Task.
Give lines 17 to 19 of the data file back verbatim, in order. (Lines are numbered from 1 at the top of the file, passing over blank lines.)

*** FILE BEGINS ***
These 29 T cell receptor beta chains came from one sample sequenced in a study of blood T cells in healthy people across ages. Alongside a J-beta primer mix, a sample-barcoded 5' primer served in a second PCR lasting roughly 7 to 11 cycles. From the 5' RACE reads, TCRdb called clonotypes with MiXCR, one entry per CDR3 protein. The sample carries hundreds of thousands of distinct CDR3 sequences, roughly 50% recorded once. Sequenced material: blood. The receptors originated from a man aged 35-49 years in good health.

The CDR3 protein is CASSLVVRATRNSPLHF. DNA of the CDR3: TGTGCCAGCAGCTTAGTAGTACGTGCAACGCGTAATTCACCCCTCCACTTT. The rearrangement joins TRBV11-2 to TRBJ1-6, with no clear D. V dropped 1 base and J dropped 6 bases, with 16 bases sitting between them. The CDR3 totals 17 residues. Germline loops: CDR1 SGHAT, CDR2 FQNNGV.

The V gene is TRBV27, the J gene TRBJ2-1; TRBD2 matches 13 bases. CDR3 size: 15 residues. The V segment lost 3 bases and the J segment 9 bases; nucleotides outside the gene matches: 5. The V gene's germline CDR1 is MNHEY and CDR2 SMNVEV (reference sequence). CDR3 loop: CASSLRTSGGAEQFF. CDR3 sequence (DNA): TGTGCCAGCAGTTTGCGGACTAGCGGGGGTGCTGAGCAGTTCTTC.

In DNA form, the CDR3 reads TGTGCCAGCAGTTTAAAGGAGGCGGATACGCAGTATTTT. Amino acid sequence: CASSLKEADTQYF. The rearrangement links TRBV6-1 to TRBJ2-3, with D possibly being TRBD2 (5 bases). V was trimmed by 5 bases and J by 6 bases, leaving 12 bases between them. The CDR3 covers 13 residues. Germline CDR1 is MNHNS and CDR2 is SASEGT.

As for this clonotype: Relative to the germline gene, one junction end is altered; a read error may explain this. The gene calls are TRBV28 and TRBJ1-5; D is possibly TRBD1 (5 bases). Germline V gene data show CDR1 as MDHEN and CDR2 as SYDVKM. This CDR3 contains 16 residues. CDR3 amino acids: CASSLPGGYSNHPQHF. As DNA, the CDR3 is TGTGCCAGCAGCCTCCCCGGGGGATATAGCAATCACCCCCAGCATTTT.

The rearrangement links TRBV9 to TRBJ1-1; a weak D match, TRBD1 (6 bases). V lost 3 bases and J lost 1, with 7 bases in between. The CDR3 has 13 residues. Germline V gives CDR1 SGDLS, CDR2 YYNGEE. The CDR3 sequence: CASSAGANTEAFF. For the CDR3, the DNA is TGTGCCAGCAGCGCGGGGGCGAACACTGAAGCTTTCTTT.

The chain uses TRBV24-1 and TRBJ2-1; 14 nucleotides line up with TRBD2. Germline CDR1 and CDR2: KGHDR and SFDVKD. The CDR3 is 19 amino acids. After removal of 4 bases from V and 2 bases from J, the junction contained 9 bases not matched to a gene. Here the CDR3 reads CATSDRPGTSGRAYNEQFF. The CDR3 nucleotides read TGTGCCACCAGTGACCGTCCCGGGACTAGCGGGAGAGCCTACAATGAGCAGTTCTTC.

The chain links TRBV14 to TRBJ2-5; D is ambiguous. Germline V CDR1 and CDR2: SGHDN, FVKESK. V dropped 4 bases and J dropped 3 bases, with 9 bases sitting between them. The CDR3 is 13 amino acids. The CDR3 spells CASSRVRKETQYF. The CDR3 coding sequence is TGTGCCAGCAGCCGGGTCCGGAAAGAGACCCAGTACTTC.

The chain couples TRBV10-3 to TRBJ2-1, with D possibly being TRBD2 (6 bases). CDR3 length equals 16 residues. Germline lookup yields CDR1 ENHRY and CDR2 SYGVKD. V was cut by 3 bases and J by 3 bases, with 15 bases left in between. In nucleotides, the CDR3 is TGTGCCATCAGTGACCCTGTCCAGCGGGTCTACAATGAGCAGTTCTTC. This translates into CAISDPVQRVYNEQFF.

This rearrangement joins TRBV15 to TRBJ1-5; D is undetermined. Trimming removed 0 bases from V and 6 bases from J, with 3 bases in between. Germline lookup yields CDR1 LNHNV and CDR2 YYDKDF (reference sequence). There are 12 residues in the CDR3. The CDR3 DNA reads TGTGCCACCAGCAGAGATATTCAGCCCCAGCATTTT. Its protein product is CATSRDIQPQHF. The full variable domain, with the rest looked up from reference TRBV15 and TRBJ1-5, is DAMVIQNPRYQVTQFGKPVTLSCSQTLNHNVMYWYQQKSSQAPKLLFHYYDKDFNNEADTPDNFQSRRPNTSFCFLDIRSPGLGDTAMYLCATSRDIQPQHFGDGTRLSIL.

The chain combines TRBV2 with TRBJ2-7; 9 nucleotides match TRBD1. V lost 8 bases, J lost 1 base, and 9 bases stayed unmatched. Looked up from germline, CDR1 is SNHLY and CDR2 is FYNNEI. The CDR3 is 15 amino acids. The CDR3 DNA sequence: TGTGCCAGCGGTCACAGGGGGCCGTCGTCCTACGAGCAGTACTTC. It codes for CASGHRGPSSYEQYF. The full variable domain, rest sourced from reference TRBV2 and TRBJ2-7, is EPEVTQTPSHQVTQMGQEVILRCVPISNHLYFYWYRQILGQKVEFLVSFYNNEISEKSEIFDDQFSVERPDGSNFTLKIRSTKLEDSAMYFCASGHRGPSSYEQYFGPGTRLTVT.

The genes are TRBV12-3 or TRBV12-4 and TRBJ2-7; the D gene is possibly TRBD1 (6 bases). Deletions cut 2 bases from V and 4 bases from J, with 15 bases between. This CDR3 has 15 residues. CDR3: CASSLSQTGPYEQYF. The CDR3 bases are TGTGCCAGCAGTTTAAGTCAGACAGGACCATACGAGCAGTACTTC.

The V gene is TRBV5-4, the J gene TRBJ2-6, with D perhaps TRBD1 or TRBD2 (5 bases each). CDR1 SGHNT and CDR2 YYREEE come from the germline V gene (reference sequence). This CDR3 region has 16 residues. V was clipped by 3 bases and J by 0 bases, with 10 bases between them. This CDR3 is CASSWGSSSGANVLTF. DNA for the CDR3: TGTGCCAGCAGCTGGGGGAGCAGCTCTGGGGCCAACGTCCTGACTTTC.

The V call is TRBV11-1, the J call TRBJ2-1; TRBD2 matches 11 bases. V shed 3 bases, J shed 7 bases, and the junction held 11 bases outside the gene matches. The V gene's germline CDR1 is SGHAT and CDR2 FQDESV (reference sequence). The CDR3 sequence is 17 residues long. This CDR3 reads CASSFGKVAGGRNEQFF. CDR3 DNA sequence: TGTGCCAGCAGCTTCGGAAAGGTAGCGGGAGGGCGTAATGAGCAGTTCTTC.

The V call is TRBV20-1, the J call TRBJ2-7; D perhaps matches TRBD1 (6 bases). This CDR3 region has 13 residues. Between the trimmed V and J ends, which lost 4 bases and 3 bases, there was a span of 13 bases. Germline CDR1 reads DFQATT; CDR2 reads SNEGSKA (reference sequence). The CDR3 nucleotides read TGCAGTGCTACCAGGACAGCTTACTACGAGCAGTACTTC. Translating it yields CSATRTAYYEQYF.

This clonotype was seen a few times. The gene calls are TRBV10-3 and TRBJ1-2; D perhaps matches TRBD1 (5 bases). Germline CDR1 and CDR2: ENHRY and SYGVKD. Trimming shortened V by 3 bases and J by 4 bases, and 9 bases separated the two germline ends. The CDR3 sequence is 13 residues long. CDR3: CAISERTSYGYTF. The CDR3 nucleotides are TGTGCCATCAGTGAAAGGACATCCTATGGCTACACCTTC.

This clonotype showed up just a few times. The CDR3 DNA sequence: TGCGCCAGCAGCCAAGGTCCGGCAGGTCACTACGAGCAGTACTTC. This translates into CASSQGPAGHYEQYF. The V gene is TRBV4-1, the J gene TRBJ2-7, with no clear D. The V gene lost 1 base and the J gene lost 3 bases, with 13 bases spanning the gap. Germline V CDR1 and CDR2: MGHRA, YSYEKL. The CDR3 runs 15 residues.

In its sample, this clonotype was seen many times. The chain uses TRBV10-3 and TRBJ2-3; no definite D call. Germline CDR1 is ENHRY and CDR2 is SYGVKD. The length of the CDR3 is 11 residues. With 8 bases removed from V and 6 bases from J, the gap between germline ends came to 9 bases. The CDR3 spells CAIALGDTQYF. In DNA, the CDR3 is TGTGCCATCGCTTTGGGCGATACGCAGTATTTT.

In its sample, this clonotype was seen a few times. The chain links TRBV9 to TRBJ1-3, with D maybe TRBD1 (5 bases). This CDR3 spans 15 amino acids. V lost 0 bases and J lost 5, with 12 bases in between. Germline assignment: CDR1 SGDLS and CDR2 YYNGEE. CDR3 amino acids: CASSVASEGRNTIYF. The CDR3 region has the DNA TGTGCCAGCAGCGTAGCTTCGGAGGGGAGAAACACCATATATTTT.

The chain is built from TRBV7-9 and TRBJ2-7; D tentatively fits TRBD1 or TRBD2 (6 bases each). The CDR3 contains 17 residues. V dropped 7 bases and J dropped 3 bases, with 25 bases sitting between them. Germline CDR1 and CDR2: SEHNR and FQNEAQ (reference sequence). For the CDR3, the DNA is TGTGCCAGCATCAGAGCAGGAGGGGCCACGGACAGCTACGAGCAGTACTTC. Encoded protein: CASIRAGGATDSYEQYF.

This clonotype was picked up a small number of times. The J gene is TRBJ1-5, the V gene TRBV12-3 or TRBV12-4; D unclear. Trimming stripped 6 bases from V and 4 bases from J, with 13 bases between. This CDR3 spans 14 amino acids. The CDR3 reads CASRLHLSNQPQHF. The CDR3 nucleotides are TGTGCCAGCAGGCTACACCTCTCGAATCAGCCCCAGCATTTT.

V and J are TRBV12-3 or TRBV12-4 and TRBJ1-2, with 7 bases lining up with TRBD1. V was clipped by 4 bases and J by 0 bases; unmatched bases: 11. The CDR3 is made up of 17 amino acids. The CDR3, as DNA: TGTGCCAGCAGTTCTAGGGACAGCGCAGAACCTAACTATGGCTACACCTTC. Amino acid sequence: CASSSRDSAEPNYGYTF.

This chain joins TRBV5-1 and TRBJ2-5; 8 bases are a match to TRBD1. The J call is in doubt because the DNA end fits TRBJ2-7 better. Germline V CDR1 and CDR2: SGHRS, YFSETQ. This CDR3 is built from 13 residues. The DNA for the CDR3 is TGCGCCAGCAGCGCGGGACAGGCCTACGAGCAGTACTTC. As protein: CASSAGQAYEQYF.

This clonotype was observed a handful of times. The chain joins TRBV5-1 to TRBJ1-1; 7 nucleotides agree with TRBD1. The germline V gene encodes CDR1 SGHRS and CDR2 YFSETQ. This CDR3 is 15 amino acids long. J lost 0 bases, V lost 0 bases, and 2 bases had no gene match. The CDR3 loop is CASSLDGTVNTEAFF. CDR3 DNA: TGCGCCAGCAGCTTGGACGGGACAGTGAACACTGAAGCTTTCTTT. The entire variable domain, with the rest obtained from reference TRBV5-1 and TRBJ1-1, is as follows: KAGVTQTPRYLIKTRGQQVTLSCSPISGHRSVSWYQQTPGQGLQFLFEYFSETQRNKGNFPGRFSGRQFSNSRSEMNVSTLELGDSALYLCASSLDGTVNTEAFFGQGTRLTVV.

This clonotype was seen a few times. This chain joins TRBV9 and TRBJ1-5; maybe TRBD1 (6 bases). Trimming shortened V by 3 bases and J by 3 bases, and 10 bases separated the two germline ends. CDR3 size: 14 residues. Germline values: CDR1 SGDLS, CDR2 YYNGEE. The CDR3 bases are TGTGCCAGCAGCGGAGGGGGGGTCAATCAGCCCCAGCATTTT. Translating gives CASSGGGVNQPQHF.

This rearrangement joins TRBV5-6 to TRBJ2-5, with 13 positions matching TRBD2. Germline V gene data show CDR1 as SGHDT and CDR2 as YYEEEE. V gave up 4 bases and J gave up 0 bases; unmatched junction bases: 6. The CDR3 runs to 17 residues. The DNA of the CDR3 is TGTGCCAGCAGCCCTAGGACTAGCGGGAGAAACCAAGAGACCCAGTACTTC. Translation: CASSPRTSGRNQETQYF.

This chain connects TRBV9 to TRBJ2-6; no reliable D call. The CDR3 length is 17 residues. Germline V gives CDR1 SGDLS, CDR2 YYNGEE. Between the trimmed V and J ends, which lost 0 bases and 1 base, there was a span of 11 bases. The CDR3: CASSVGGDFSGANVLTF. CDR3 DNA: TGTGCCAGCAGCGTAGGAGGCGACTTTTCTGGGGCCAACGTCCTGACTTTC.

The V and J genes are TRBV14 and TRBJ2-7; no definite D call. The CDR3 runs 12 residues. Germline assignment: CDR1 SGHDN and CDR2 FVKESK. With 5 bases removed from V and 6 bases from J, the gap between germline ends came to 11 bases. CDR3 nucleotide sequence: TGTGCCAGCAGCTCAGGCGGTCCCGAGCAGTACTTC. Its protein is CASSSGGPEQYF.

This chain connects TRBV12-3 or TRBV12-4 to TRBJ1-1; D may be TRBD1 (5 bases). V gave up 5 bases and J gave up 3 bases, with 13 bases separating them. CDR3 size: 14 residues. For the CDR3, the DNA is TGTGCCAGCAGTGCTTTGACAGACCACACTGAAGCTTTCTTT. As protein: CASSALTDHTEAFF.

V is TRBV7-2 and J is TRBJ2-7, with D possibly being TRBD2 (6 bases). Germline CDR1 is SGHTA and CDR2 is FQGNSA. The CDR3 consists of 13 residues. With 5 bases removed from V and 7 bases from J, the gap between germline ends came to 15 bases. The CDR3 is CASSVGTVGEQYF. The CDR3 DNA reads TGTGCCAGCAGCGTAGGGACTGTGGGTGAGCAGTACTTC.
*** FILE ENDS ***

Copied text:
This clonotype showed up just a few times. The CDR3 DNA sequence: TGCGCCAGCAGCCAAGGTCCGGCAGGTCACTACGAGCAGTACTTC. This translates into CASSQGPAGHYEQYF. The V gene is TRBV4-1, the J gene TRBJ2-7, with no clear D. The V gene lost 1 base and the J gene lost 3 bases, with 13 bases spanning the gap. Germline V CDR1 and CDR2: MGHRA, YSYEKL. The CDR3 runs 15 residues.

In its sample, this clonotype was seen many times. The chain uses TRBV10-3 and TRBJ2-3; no definite D call. Germline CDR1 is ENHRY and CDR2 is SYGVKD. The length of the CDR3 is 11 residues. With 8 bases removed from V and 6 bases from J, the gap between germline ends came to 9 bases. The CDR3 spells CAIALGDTQYF. In DNA, the CDR3 is TGTGCCATCGCTTTGGGCGATACGCAGTATTTT.

In its sample, this clonotype was seen a few times. The chain links TRBV9 to TRBJ1-3, with D maybe TRBD1 (5 bases). This CDR3 spans 15 amino acids. V lost 0 bases and J lost 5, with 12 bases in between. Germline assignment: CDR1 SGDLS and CDR2 YYNGEE. CDR3 amino acids: CASSVASEGRNTIYF. The CDR3 region has the DNA TGTGCCAGCAGCGTAGCTTCGGAGGGGAGAAACACCATATATTTT.